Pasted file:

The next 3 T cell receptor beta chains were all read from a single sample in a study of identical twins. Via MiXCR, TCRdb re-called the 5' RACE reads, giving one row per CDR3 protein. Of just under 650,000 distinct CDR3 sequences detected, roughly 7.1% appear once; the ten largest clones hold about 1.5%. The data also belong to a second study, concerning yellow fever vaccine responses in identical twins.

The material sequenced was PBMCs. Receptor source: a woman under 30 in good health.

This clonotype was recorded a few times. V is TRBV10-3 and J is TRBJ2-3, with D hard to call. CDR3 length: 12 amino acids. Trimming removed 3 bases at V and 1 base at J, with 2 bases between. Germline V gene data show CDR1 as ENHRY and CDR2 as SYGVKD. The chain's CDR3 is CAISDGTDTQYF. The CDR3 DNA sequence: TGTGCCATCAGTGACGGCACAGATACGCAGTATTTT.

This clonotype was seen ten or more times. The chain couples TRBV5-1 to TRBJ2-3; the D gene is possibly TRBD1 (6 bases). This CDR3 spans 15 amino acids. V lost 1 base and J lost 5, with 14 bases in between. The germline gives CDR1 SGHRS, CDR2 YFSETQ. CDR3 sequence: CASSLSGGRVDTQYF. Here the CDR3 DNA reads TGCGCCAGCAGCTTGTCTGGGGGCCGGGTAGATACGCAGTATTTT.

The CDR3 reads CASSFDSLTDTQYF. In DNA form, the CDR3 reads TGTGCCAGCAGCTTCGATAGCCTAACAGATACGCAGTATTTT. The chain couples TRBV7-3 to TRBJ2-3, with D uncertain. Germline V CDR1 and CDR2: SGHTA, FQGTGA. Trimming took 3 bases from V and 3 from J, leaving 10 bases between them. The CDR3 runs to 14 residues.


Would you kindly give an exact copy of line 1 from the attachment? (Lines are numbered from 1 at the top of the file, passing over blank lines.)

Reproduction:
The next 3 T cell receptor beta chains were all read from a single sample in a study of identical twins. Via MiXCR, TCRdb re-called the 5' RACE reads, giving one row per CDR3 protein. Of just under 650,000 distinct CDR3 sequences detected, roughly 7.1% appear once; the ten largest clones hold about 1.5%. The data also belong to a second study, concerning yellow fever vaccine responses in identical twins.